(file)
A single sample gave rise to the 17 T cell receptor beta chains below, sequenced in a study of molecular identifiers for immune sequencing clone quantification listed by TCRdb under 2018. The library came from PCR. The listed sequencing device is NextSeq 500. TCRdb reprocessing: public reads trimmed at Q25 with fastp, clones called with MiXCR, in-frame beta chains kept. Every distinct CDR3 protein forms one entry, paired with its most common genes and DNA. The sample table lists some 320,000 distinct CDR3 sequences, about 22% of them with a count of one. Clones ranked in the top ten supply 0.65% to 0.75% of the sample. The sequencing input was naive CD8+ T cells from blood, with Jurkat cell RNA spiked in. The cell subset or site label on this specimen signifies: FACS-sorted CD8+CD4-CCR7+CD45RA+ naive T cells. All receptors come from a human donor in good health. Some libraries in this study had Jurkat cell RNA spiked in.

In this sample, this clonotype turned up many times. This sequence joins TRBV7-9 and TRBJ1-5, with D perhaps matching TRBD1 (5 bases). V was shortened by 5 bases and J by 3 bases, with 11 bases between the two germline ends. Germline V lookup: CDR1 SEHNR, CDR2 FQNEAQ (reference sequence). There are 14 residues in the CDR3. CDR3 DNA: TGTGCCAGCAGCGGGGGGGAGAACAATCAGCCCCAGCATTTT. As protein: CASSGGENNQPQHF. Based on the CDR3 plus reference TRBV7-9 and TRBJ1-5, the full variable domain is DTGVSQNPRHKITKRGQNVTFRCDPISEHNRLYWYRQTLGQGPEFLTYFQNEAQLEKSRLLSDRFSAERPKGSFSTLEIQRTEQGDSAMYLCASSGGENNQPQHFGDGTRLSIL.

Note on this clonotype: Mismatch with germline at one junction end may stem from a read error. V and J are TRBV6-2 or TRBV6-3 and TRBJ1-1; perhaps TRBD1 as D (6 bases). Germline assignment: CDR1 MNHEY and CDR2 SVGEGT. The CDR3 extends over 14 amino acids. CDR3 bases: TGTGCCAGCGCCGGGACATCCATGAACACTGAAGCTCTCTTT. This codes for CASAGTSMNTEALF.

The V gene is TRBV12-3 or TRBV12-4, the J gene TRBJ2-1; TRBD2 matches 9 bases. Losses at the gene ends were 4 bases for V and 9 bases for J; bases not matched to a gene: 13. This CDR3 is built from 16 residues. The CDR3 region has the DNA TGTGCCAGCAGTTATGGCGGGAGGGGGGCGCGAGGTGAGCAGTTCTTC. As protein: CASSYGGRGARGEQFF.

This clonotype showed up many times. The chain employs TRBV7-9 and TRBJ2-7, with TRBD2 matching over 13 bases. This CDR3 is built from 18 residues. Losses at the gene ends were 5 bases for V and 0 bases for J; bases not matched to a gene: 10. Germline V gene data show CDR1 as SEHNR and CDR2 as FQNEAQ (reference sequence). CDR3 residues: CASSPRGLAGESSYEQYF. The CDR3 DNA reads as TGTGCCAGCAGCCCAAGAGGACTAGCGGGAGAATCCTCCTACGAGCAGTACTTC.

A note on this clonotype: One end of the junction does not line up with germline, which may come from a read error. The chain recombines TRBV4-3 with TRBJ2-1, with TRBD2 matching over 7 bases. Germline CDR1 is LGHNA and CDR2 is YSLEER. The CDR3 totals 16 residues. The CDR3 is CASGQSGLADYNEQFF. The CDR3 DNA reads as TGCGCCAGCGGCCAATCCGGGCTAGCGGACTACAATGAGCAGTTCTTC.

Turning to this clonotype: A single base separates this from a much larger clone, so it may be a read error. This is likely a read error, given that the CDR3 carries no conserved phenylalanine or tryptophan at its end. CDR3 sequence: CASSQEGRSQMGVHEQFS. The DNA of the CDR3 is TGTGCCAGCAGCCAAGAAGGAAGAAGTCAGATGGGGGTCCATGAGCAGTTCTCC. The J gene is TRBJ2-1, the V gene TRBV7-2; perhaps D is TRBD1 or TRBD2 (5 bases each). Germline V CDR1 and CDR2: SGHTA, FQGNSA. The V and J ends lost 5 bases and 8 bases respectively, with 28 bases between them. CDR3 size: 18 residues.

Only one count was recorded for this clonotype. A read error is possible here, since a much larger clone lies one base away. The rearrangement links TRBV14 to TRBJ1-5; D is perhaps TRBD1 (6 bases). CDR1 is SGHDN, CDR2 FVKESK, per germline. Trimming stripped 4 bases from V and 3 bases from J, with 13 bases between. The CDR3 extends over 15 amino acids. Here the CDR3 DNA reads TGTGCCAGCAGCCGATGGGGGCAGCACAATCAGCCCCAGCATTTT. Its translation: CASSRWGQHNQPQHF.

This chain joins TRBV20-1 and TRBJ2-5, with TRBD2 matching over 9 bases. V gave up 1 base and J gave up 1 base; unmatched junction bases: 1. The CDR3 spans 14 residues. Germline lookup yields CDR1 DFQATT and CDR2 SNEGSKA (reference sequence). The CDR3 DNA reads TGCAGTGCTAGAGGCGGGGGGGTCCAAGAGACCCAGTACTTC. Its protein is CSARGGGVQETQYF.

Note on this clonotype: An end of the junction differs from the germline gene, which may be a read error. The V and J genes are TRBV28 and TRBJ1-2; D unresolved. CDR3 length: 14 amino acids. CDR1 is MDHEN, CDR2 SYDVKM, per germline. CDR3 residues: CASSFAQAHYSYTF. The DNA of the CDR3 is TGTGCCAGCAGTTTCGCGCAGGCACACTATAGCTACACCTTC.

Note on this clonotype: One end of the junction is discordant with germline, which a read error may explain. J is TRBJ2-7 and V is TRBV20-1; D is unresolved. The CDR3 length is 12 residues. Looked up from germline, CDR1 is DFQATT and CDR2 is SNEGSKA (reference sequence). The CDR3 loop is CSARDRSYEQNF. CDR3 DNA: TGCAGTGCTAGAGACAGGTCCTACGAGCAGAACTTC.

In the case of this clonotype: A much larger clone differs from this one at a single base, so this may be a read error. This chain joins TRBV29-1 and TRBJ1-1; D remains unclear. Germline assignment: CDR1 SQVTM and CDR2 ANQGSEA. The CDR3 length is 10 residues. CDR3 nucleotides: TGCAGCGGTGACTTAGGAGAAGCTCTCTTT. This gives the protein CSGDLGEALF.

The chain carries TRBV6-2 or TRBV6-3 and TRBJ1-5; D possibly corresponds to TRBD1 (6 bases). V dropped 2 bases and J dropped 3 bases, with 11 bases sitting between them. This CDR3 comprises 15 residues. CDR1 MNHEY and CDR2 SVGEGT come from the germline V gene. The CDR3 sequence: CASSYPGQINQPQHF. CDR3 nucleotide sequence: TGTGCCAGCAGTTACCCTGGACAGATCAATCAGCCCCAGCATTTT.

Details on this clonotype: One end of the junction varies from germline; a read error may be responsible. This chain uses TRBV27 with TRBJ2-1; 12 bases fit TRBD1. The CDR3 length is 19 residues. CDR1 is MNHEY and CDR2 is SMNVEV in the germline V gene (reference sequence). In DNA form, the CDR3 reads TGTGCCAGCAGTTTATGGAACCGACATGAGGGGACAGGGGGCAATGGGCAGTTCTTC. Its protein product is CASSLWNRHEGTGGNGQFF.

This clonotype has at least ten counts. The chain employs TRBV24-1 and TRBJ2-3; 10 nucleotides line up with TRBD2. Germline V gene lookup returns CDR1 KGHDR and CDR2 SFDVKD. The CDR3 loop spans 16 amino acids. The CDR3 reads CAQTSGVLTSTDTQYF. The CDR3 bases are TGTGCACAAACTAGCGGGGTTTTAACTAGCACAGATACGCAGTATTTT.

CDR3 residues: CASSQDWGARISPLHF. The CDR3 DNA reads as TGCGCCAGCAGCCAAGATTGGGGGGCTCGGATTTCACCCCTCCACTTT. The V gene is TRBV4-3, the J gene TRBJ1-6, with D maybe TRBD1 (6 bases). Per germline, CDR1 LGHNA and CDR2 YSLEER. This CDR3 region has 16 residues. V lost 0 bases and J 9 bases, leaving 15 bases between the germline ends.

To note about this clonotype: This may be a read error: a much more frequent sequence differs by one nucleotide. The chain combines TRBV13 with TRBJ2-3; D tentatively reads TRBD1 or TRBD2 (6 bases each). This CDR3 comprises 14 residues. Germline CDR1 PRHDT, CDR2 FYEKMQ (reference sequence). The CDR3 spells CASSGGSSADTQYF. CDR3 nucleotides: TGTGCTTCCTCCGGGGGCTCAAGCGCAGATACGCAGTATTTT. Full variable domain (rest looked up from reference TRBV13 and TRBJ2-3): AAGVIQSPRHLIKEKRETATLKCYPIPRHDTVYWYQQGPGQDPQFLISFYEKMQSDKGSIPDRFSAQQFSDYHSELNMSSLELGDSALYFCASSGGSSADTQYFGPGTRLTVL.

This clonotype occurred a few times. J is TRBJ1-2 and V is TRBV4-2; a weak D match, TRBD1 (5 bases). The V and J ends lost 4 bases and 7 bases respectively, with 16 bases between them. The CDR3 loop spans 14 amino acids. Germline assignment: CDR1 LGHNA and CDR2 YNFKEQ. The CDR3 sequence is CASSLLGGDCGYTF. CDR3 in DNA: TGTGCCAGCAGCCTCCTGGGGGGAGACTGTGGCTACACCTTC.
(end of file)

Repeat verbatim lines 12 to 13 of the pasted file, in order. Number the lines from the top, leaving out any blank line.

In the case of this clonotype: A much larger clone differs from this one at a single base, so this may be a read error. This chain joins TRBV29-1 and TRBJ1-1; D remains unclear. Germline assignment: CDR1 SQVTM and CDR2 ANQGSEA. The CDR3 length is 10 residues. CDR3 nucleotides: TGCAGCGGTGACTTAGGAGAAGCTCTCTTT. This gives the protein CSGDLGEALF.

The chain carries TRBV6-2 or TRBV6-3 and TRBJ1-5; D possibly corresponds to TRBD1 (6 bases). V dropped 2 bases and J dropped 3 bases, with 11 bases sitting between them. This CDR3 comprises 15 residues. CDR1 MNHEY and CDR2 SVGEGT come from the germline V gene. The CDR3 sequence: CASSYPGQINQPQHF. CDR3 nucleotide sequence: TGTGCCAGCAGTTACCCTGGACAGATCAATCAGCCCCAGCATTTT.